A Move in the Right Direction for Post-Stroke Therapy
Gregory Thielman, EdD, an associate professor of physical therapy at USciences, focuses on patients who are moderately impaired as the result of a stroke. Dr. Thielman worked collaboratively with researchers from Temple University and the University of Pennsylvania on a National Institutes of Health (NIH) funded project that included patients in their early 30s through 80s. Their needs are different, he said, than those who still have
fair use of the affected arm.
“The initial idea focused on forced use, where a sling was put on the uninvolved side of someone post-stroke that forced them to use their involved side,” he said of a rehab technique called constraint-induced movement therapy. “It’s really effective with people who are functioning at a high level to begin with.”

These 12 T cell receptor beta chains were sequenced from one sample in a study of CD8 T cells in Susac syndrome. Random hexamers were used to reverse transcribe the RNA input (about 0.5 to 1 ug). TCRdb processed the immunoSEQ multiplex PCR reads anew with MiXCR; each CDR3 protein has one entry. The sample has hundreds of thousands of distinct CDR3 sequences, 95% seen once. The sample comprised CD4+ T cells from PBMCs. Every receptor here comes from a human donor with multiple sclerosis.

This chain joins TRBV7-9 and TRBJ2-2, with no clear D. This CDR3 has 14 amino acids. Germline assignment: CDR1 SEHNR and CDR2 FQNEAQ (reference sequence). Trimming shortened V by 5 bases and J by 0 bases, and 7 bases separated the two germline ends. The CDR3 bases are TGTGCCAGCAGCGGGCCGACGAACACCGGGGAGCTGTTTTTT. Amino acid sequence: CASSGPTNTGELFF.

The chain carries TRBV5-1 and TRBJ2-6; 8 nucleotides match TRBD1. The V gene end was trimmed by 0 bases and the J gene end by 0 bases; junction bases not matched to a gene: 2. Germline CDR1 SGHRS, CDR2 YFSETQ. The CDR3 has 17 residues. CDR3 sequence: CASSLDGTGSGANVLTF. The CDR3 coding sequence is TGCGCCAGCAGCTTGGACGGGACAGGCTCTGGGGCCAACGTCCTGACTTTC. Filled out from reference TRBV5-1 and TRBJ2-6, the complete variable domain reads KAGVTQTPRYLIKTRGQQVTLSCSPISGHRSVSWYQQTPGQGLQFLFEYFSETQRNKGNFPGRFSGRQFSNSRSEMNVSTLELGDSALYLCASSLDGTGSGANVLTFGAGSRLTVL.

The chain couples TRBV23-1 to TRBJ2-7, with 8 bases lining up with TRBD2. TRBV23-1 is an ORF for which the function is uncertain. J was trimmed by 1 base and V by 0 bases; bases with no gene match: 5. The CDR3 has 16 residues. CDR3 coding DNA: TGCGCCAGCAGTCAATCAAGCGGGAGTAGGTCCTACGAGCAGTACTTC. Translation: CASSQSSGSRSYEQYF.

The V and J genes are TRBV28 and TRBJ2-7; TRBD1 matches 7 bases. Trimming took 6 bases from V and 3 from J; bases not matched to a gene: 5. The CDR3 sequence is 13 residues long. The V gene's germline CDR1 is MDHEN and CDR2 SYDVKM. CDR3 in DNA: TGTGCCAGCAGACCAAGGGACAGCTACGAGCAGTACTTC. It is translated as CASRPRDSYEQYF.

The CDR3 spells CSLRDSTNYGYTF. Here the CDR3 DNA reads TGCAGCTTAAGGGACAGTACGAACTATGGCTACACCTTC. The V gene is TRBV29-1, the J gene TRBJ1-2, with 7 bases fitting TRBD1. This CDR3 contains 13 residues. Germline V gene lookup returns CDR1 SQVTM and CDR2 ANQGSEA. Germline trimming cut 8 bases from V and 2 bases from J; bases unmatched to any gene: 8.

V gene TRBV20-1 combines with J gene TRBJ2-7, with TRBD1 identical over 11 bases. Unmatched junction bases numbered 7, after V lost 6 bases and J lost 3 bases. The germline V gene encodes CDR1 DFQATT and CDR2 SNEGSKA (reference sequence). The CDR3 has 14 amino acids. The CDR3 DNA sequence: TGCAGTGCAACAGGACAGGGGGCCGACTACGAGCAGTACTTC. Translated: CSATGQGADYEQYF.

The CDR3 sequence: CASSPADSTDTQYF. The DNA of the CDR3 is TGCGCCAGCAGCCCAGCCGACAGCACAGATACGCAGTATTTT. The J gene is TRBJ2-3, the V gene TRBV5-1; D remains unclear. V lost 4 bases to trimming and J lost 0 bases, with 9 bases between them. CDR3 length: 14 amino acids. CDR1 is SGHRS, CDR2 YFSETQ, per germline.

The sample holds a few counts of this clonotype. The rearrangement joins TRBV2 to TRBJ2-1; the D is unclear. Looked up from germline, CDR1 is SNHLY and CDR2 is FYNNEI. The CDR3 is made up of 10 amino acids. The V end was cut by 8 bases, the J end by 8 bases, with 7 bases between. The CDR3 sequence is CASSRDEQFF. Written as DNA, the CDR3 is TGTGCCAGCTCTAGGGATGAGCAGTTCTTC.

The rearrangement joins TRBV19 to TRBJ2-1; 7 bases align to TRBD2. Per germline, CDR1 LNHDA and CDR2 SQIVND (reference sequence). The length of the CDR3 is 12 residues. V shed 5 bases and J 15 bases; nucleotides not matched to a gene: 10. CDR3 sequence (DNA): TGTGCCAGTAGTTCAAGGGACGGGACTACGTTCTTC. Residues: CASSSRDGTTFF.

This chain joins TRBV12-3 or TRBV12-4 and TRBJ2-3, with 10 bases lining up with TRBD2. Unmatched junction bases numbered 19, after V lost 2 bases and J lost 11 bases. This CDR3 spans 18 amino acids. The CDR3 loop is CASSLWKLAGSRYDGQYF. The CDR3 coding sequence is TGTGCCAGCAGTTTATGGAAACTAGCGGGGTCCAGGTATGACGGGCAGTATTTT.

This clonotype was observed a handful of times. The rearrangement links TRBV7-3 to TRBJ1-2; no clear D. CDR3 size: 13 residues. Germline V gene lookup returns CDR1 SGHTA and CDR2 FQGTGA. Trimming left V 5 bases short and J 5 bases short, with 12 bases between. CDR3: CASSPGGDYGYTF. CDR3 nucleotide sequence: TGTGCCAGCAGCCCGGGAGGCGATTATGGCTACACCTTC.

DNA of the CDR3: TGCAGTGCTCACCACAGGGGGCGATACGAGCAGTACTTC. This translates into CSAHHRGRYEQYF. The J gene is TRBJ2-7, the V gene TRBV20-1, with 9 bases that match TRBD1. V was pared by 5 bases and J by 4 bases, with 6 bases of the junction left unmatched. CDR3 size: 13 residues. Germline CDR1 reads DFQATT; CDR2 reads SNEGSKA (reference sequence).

However, the goal of his research is “to help patients who don’t have use of their arm to work up to the level where constrained movement therapy will work for them.” In a recent study, he examined the effectiveness of ReoTherapy (REO) compared to real-world task-related training (TRT). REO is a technique that uses a robot to assist the patient in doing a repetitive task—for example, helping the patient reach forward and touch a target on a screen.
TRT focuses on teaching people how to do everyday tasks by “working with how people move, sometimes allowing them to move in any way they can and other times trying to force them to use just their arm,” he explained. Through the overall grant from the NIH, Dr. Thielman’s subaward studied the effectiveness of each technique and found that REO therapy was not more effective than TRT. “It’s not the answer,” he said. “But it can be used along with TRT to help patients regain motion.”
In the next part of the study, patients undergo functional magnetic resonance imaging (fMRI) before and after training to see if there are changes in the plasticity of the brain to go along with the changes in arm use that are viewed outwardly.
“[The goal is] to help patients who don’t have use of their arm to work up to the level where constrained movement therapy will work for them.”
—Dr. Gregory Thielman